Over the past 25 years as these technologies developed, the law adapted to put them to effective use in promoting sustainability in all of its dimensions. We now know, through examining advances in technology and local law, how to achieve development that uses less material, avoids destroying wetlands or eroding watersheds, consumes less energy, eliminates or shortens vehicle trips, emits less carbon dioxide, lessens stormwater runoff, reduces ground and surface water pollution, and creates healthier places for living, working, and recreating.
This body of law is being created mainly by municipalities, which have the principal legal authority to regulate building construction, land use, and the conservation of natural resources at the local level. Increasingly, however, positive federal and state influences are speeding local adaption of sustainable law techniques.
This is evident in federal and state tax credit, spending programs, and technical assistance that promote solar and other clean energy facilities. Similarly, the Sustainable Communities Initiative – a partnership between HUD, the Department of Transportation, and EPA – has aided local efforts to achieve transit oriented development and reduce vehicle miles travelled. HUD’s recent efforts to affirmatively further fair housing guide localities in identifying the impediments to fair and affordable housing. With coastal protection and disaster planning, federal and state efforts are helping localities, as first responders, deal with climate-induced hazards. Federal and state transportation spending is directed by federally-required Metropolitan Planning Organizations, creating one model of regional planning that involves local elected officials. In the environmental field, EPA’s stormwater management program and aligned state efforts have greatly assisted localities to reduce stormwater runoff. EPA has experimented with efforts to cooperate with local land use authorities to reduce nonpoint source pollution to achieve its Total Maximum Daily Load objectives for federally-impaired waters. These initiatives that exhibit a clear-eyed view of the importance of local land use provide a basis for a fuller integration of local, state, and federal efforts to create rational land use and transportation patterns.
The challenge ahead is to scale up the most exemplary of these integration efforts. The patterns of a more coherent framework of sustainable development law can be observed in the operations of each level of government and the close connections between economic development, environmental protection, and the promotion of equitable development.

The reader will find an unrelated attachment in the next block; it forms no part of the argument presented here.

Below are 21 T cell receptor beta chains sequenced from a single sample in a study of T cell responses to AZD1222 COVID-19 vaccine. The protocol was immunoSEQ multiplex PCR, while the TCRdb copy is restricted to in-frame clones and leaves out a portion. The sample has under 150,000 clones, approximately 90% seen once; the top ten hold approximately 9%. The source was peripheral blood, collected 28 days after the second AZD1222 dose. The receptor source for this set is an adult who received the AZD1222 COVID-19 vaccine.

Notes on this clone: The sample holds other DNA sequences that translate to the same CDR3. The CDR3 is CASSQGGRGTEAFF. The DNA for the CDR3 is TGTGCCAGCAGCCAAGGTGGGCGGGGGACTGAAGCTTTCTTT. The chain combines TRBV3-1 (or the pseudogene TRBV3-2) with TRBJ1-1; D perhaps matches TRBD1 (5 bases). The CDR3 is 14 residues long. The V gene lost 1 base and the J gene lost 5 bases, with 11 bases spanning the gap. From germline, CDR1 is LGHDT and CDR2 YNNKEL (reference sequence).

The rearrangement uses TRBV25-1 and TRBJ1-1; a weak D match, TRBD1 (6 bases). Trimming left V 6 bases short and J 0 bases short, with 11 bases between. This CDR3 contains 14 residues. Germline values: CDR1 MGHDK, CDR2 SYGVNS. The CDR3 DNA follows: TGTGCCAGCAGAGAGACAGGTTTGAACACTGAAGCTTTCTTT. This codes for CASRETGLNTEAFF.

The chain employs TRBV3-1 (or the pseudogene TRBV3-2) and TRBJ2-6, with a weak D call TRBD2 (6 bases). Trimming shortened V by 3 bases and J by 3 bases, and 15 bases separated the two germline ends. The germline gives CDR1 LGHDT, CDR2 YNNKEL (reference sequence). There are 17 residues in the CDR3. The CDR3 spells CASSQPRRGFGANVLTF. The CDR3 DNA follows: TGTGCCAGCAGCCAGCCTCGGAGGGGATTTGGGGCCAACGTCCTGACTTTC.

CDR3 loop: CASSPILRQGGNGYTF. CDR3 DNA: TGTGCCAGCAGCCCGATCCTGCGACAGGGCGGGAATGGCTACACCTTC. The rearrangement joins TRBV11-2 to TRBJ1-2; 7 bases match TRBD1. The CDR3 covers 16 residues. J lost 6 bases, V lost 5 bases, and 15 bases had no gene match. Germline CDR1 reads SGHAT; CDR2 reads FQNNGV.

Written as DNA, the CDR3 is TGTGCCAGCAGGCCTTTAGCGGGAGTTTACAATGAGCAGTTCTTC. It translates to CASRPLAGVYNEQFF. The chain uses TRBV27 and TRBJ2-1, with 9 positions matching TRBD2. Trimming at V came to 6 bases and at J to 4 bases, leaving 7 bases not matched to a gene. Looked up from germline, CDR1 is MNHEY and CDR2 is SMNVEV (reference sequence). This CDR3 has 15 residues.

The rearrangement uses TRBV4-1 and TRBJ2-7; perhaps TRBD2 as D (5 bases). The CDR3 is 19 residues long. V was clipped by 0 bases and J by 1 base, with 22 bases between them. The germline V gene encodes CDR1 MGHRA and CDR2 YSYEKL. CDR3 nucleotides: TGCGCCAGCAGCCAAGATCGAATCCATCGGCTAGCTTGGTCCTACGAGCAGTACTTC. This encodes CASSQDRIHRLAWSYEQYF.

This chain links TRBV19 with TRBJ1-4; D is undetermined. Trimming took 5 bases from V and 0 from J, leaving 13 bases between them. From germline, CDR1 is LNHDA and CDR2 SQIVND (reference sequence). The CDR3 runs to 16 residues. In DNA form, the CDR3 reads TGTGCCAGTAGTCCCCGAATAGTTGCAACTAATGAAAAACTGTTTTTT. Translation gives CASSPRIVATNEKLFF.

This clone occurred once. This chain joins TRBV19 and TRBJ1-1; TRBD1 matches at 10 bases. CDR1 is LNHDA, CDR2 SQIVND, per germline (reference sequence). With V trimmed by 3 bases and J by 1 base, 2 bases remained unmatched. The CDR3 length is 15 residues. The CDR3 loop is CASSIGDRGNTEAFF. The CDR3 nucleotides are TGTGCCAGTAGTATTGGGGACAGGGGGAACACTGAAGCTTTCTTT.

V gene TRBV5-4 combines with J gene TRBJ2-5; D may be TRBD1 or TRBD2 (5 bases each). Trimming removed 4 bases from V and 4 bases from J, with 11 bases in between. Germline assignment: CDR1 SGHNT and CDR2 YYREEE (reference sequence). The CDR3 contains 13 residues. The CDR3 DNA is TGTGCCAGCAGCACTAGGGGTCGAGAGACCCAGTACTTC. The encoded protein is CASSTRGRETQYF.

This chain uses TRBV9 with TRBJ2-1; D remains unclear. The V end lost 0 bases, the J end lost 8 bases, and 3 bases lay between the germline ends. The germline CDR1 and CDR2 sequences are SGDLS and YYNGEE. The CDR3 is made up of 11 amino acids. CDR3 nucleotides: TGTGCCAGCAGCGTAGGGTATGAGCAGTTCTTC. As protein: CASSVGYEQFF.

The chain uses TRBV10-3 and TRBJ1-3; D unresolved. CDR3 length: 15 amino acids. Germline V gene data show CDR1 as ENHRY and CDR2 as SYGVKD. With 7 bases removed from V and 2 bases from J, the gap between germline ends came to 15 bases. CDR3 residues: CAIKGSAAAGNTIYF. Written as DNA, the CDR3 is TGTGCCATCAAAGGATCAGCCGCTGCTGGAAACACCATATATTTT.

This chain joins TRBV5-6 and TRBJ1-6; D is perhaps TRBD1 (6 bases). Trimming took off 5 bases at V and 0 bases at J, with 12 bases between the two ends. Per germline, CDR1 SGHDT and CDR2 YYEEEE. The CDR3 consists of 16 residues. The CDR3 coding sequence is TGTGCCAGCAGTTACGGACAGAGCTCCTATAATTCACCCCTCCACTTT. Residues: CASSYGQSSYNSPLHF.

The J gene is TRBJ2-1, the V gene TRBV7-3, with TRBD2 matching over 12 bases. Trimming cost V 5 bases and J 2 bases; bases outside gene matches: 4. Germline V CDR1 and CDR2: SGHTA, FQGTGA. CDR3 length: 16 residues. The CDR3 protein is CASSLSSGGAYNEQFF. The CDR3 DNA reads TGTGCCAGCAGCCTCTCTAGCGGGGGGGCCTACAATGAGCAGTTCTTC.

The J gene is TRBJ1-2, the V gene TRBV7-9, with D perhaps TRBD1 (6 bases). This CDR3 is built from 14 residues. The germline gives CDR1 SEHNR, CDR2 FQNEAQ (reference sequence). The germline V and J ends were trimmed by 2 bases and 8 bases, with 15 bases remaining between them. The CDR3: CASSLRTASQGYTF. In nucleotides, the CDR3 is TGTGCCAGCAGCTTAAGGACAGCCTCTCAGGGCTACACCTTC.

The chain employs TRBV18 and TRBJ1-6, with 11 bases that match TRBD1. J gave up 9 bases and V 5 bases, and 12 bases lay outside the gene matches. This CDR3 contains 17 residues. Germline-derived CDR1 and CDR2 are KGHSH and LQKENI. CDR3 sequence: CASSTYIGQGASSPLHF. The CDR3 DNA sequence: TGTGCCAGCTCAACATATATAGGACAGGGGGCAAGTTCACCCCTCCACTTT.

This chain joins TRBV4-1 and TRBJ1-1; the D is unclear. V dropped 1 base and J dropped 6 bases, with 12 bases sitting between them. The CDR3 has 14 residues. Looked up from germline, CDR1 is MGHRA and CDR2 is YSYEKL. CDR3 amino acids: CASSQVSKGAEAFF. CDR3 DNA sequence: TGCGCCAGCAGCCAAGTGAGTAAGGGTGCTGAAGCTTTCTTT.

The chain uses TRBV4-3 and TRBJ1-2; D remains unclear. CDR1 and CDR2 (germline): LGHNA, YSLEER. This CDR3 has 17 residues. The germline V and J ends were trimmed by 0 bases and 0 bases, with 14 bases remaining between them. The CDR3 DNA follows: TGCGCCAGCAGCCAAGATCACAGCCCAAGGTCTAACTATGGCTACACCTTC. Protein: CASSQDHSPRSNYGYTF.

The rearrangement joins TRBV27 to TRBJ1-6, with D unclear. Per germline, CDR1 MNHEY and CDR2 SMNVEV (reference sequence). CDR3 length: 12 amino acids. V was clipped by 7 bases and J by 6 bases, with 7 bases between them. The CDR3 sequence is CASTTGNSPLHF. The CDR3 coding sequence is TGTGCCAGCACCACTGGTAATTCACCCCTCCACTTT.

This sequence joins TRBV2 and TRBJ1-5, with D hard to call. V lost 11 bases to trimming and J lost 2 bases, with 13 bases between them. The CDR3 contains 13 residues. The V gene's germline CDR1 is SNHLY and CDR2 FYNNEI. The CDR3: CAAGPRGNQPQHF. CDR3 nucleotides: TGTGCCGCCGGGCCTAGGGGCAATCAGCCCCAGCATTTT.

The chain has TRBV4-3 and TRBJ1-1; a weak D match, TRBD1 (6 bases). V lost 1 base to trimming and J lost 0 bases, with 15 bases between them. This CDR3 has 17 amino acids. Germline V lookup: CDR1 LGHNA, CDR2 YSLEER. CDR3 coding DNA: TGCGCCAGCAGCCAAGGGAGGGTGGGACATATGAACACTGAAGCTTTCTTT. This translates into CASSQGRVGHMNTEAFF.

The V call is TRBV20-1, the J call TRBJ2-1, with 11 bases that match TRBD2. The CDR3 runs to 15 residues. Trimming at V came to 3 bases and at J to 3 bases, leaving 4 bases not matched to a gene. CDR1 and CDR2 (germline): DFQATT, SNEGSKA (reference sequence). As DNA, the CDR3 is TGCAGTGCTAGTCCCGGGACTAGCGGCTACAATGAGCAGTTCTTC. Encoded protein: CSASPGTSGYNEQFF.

As these patterns become better understood, the prospect brightens for a robust and integrated system of federal, state, and local laws dedicated to sustainable development and climate change management. The law has always evolved in this way to serve the needs of society. Expect as much progress in law and technology over the next quarter century as we have witnessed in the last.
For more information, see John R. Nolon, Shifting Paradigms Transform Environmental and Land Use Law: The Emergence of the Law of Sustainable Development, 24 Fordham Envtl. L. Rev. 242 (2013) and John R. Nolon, The Law of Sustainable Development: Keeping Pace, 30 Pace L. Rev. 1246 (2010).
Links to previous posts in the Zoning Centennial’s Series:
Part 8: Regionalism and ‘Wistful Hoping’
Tuesday, March 8, 2016
If you can't make it to Denver for the Rocky Mountain Land Use Institute's annual conference this week, be sure to check out some of the events that will be live-streamed over the next several days. These live-streamed events will include several workshops on linking land use and water, which will include blogger John Nolon. I will be moderating the sharing economy panel on Friday morning.
For those attending, I will be in Denver Thursday and Friday. Hope to catch up with some folks!
Monday, March 7, 2016
Throughout the United States, communities trying to attract economic development are faced with abandoned and neglected buildings. In addition to being eyesores, these properties can be health and safety hazards. The problem is acute in West Virginia. To help local governments in West Virginia, the Land Use and Sustainable Development (LUSD) Law Clinic at the West Virginia University College of Law has published a free guide to navigating the legal issues of dealing with dilapidated properties. “From Liability to Viability: A Legal Toolkit to Address Neglected Properties in West Virginia” was written by the attorneys in the LUSD Law Clinic.
The easy-to-use handbook identifies the various tools available to attorneys, mayors, code enforcement officers, land use planners and community leaders. It is based on dozens of interviews conducted statewide with experts as well as in-depth reviews of local ordinances. Topics addressed in the handbook range from prioritization and collaboration to codes, eminent domain and negotiation. Although the handbook uses West Virginia law, the explanation of tools will benefit local governments across the country.
The book grew out of the LUSD Law Clinic’s experiences working throughout West Virginia over the past several years. Working with local governments on land use and planning issues, the clinic kept hearing about the problem of dilapidated properties. The issues are complex, dealing with a broad range of legal questions, but the need is very real.
“From Liability to Viability” is part of a LUSD Law Clinic initiative called West Virginia Legal Education to Address Abandoned and Neglected Properties, or WV LEAP. A grant from the Claude Benedum Foundation in 2014 provided the initial funding for WV LEAP. A PDF of “From Liability to Viability” is available for free at wvleap.wvu.edu. Hard copies of the handbook are available by contacting the LUSD Law Clinic at (304) 293-4633 or emailing Erica.Hetzel@mail.wvu.edu.